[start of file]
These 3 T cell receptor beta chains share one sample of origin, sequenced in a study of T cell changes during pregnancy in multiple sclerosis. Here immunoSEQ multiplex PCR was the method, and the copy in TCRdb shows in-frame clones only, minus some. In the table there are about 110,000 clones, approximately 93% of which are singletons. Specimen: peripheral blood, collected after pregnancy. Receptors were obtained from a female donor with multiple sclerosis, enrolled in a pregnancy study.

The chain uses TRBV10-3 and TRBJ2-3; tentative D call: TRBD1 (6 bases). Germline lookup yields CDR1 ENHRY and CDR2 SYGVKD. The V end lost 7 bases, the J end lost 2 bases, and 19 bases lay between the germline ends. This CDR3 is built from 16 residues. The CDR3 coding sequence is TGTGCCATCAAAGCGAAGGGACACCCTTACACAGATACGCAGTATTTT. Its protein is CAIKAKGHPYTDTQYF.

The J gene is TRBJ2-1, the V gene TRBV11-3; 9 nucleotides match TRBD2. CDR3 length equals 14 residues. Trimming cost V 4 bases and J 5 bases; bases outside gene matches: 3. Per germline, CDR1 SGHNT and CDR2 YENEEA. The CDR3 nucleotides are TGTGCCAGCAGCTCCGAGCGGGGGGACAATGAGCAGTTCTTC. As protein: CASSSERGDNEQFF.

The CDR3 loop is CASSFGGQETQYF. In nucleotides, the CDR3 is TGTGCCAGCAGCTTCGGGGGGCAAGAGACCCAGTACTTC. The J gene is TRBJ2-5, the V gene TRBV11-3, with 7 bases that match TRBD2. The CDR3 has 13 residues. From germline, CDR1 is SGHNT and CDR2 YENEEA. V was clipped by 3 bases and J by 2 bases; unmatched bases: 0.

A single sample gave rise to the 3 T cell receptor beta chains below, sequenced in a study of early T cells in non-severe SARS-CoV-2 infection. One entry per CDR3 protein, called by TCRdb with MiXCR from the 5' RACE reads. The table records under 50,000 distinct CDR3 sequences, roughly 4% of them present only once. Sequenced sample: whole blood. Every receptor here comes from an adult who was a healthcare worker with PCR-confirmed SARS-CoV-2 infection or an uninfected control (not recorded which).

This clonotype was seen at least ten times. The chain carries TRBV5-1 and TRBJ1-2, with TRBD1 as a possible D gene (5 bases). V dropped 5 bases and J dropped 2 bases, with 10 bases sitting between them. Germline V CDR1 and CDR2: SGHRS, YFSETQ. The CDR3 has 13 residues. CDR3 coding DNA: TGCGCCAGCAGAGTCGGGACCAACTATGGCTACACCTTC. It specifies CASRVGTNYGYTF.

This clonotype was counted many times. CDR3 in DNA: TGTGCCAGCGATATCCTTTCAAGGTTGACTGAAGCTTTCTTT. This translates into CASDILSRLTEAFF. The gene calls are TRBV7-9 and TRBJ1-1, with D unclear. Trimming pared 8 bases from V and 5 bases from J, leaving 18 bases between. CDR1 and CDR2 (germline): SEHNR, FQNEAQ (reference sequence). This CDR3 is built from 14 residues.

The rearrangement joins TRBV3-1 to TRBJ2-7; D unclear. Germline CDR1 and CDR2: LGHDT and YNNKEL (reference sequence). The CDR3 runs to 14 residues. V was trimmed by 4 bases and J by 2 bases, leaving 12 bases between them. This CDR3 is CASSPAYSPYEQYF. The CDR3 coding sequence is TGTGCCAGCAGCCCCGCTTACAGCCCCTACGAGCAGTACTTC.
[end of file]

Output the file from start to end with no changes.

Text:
These 3 T cell receptor beta chains share one sample of origin, sequenced in a study of T cell changes during pregnancy in multiple sclerosis. Here immunoSEQ multiplex PCR was the method, and the copy in TCRdb shows in-frame clones only, minus some. In the table there are about 110,000 clones, approximately 93% of which are singletons. Specimen: peripheral blood, collected after pregnancy. Receptors were obtained from a female donor with multiple sclerosis, enrolled in a pregnancy study.

The chain uses TRBV10-3 and TRBJ2-3; tentative D call: TRBD1 (6 bases). Germline lookup yields CDR1 ENHRY and CDR2 SYGVKD. The V end lost 7 bases, the J end lost 2 bases, and 19 bases lay between the germline ends. This CDR3 is built from 16 residues. The CDR3 coding sequence is TGTGCCATCAAAGCGAAGGGACACCCTTACACAGATACGCAGTATTTT. Its protein is CAIKAKGHPYTDTQYF.

The J gene is TRBJ2-1, the V gene TRBV11-3; 9 nucleotides match TRBD2. CDR3 length equals 14 residues. Trimming cost V 4 bases and J 5 bases; bases outside gene matches: 3. Per germline, CDR1 SGHNT and CDR2 YENEEA. The CDR3 nucleotides are TGTGCCAGCAGCTCCGAGCGGGGGGACAATGAGCAGTTCTTC. As protein: CASSSERGDNEQFF.

The CDR3 loop is CASSFGGQETQYF. In nucleotides, the CDR3 is TGTGCCAGCAGCTTCGGGGGGCAAGAGACCCAGTACTTC. The J gene is TRBJ2-5, the V gene TRBV11-3, with 7 bases that match TRBD2. The CDR3 has 13 residues. From germline, CDR1 is SGHNT and CDR2 YENEEA. V was clipped by 3 bases and J by 2 bases; unmatched bases: 0.

A single sample gave rise to the 3 T cell receptor beta chains below, sequenced in a study of early T cells in non-severe SARS-CoV-2 infection. One entry per CDR3 protein, called by TCRdb with MiXCR from the 5' RACE reads. The table records under 50,000 distinct CDR3 sequences, roughly 4% of them present only once. Sequenced sample: whole blood. Every receptor here comes from an adult who was a healthcare worker with PCR-confirmed SARS-CoV-2 infection or an uninfected control (not recorded which).

This clonotype was seen at least ten times. The chain carries TRBV5-1 and TRBJ1-2, with TRBD1 as a possible D gene (5 bases). V dropped 5 bases and J dropped 2 bases, with 10 bases sitting between them. Germline V CDR1 and CDR2: SGHRS, YFSETQ. The CDR3 has 13 residues. CDR3 coding DNA: TGCGCCAGCAGAGTCGGGACCAACTATGGCTACACCTTC. It specifies CASRVGTNYGYTF.

This clonotype was counted many times. CDR3 in DNA: TGTGCCAGCGATATCCTTTCAAGGTTGACTGAAGCTTTCTTT. This translates into CASDILSRLTEAFF. The gene calls are TRBV7-9 and TRBJ1-1, with D unclear. Trimming pared 8 bases from V and 5 bases from J, leaving 18 bases between. CDR1 and CDR2 (germline): SEHNR, FQNEAQ (reference sequence). This CDR3 is built from 14 residues.

The rearrangement joins TRBV3-1 to TRBJ2-7; D unclear. Germline CDR1 and CDR2: LGHDT and YNNKEL (reference sequence). The CDR3 runs to 14 residues. V was trimmed by 4 bases and J by 2 bases, leaving 12 bases between them. This CDR3 is CASSPAYSPYEQYF. The CDR3 coding sequence is TGTGCCAGCAGCCCCGCTTACAGCCCCTACGAGCAGTACTTC.